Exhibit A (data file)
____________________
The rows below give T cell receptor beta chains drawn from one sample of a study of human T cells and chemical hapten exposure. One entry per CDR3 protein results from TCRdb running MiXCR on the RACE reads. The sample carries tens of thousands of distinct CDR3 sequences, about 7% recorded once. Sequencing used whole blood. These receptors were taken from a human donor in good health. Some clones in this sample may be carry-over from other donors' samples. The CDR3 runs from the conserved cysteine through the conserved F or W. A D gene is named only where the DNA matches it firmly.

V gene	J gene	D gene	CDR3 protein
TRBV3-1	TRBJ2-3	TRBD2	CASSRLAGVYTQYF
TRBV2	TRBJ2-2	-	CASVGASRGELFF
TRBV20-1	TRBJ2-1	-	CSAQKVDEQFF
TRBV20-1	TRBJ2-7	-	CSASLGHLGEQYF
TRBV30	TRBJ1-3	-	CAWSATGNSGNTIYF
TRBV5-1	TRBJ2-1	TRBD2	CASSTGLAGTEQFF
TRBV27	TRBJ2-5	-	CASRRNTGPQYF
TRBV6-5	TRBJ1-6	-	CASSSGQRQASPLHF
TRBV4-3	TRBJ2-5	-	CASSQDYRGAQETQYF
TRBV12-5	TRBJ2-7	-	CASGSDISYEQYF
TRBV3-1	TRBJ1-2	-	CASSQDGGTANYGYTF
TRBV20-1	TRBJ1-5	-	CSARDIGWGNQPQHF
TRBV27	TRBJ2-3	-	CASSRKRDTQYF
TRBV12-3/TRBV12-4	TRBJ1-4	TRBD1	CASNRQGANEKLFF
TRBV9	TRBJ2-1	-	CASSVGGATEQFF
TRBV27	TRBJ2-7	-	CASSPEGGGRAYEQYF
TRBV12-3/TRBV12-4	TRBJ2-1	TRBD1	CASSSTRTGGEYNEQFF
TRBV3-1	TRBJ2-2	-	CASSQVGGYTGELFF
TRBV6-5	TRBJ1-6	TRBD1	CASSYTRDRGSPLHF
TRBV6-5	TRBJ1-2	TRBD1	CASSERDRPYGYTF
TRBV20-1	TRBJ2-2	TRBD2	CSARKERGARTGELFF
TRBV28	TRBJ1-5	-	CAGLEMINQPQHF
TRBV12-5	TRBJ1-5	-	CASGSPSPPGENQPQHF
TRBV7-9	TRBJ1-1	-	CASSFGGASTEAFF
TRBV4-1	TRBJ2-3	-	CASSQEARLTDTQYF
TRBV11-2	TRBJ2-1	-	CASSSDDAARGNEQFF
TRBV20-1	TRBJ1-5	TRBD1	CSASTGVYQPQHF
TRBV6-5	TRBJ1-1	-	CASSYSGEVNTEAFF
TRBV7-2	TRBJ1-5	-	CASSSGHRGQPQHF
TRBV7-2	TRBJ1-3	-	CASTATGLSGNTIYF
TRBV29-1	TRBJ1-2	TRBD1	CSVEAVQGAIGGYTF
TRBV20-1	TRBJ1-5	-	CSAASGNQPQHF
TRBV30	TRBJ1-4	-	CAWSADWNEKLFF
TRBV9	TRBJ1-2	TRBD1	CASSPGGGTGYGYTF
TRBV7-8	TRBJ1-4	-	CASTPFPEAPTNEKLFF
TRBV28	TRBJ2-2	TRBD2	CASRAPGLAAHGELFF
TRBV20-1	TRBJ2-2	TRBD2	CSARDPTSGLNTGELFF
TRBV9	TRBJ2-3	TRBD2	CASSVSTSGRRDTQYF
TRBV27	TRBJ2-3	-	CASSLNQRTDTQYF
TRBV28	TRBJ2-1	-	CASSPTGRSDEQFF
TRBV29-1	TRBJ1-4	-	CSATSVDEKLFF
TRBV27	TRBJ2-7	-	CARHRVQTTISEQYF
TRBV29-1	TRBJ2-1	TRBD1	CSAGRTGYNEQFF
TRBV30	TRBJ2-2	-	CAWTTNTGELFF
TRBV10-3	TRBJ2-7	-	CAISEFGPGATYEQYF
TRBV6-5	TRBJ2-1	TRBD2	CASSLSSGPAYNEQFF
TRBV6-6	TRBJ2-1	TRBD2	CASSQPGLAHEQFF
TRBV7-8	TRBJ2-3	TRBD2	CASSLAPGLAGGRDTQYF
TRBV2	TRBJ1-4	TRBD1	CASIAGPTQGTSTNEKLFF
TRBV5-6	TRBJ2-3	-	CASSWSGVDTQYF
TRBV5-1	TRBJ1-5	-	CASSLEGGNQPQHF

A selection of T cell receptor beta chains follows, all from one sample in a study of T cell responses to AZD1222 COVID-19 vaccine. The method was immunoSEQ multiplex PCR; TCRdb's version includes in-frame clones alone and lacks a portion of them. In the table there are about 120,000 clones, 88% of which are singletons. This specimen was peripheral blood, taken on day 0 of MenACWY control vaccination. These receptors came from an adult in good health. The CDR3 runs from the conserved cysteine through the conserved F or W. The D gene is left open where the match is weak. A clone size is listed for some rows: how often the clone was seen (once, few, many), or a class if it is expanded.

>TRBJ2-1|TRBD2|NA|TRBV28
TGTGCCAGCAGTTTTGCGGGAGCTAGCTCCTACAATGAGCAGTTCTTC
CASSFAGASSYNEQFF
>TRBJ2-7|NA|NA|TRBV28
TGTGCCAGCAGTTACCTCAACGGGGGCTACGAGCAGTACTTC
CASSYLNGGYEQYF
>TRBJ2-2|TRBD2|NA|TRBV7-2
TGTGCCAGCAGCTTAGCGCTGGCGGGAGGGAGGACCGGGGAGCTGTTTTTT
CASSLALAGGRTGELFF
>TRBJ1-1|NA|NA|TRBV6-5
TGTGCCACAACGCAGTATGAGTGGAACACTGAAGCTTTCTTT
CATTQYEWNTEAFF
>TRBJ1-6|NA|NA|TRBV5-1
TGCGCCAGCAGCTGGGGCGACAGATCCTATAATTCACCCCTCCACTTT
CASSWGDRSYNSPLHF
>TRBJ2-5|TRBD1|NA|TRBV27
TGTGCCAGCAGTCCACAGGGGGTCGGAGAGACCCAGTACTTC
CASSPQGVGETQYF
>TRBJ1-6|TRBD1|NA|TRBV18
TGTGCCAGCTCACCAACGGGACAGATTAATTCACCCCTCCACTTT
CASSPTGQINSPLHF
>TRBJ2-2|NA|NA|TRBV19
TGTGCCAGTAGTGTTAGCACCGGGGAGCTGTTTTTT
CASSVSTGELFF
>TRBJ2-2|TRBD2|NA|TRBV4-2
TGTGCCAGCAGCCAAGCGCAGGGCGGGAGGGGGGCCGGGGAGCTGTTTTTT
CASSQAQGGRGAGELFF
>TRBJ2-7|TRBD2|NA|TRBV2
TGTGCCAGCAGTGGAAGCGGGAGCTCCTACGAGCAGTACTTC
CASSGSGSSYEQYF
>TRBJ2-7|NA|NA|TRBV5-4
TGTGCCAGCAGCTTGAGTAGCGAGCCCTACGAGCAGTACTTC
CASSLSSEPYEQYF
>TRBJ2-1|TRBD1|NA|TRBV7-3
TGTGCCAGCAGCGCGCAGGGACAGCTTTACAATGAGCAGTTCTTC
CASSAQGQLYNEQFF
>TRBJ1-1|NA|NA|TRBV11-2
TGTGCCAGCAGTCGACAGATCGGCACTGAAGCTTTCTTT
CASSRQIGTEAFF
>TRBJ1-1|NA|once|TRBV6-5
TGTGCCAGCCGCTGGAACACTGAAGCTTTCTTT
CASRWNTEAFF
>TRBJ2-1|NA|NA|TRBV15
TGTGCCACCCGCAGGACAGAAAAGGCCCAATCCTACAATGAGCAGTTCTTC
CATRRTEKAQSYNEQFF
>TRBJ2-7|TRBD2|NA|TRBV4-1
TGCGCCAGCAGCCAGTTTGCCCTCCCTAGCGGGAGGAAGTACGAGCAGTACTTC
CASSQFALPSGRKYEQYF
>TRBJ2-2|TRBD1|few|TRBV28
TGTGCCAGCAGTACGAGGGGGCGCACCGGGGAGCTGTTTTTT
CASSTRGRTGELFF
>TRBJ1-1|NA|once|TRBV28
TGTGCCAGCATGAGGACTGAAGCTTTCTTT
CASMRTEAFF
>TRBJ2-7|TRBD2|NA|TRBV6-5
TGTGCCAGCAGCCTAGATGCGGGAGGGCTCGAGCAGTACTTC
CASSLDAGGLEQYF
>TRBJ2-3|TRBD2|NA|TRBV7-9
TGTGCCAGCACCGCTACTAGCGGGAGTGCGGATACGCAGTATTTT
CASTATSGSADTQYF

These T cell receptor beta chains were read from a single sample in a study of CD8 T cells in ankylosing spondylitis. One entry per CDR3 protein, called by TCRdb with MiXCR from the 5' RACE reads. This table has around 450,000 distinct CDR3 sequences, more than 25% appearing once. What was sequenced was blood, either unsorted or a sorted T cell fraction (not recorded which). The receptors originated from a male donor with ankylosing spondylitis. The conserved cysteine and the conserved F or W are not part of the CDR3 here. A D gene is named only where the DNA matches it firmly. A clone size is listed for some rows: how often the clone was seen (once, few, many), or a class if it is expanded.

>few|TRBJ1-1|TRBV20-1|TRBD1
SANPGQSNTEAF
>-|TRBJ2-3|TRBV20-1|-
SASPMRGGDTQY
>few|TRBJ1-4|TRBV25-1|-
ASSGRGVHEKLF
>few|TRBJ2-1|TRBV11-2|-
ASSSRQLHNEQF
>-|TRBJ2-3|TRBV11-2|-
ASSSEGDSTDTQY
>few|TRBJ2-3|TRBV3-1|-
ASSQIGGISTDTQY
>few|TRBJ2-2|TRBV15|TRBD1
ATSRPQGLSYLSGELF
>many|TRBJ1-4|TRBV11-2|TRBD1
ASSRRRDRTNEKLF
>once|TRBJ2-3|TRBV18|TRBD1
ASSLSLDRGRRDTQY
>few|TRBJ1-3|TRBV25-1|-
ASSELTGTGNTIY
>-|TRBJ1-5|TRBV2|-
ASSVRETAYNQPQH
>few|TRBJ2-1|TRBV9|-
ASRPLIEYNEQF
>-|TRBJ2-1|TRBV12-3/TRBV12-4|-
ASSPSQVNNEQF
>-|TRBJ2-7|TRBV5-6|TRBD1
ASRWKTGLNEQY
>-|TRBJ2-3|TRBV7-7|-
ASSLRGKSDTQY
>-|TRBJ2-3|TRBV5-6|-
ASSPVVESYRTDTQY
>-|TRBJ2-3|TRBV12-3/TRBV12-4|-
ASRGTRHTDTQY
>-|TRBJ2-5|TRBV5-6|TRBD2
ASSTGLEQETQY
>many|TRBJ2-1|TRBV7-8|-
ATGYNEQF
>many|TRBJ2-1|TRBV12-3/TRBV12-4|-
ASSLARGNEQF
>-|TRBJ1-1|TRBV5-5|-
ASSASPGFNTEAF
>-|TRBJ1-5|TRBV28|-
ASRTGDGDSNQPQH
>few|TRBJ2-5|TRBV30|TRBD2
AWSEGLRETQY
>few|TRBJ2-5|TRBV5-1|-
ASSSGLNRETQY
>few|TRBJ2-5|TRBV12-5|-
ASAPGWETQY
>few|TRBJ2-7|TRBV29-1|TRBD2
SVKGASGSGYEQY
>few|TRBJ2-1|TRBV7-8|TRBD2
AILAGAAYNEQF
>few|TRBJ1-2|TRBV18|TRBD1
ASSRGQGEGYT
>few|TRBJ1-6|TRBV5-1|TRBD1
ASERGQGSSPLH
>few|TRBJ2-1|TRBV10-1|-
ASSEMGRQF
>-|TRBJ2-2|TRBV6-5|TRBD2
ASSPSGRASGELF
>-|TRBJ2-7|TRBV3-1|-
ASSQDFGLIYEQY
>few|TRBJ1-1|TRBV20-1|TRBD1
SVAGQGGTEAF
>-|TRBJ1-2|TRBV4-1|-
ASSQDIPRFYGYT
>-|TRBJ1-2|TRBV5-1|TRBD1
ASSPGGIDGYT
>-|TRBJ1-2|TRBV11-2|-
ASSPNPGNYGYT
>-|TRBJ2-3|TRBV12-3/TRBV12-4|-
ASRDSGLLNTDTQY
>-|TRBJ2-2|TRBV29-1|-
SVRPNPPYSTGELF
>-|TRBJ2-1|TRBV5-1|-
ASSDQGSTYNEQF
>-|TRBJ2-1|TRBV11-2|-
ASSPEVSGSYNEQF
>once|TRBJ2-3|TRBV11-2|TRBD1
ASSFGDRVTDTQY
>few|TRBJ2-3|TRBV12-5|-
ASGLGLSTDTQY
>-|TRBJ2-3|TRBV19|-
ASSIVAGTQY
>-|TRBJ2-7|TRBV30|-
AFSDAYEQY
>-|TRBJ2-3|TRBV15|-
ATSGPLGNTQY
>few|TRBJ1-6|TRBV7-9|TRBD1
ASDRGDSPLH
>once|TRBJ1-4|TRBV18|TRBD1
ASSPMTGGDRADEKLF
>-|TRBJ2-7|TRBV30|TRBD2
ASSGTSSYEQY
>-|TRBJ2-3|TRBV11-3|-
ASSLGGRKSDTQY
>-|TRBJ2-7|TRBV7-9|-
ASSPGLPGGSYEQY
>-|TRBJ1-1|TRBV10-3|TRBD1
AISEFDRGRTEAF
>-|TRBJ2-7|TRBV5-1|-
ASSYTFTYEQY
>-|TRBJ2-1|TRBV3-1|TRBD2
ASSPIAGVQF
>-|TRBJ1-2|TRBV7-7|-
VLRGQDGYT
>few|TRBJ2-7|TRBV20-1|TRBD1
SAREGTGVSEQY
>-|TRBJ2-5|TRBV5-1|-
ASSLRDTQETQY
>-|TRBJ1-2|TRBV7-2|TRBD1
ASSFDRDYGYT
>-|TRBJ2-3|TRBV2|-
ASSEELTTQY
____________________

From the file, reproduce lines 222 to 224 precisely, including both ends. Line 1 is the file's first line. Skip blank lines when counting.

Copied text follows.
>-|TRBJ1-2|TRBV7-7|-
VLRGQDGYT
>few|TRBJ2-7|TRBV20-1|TRBD1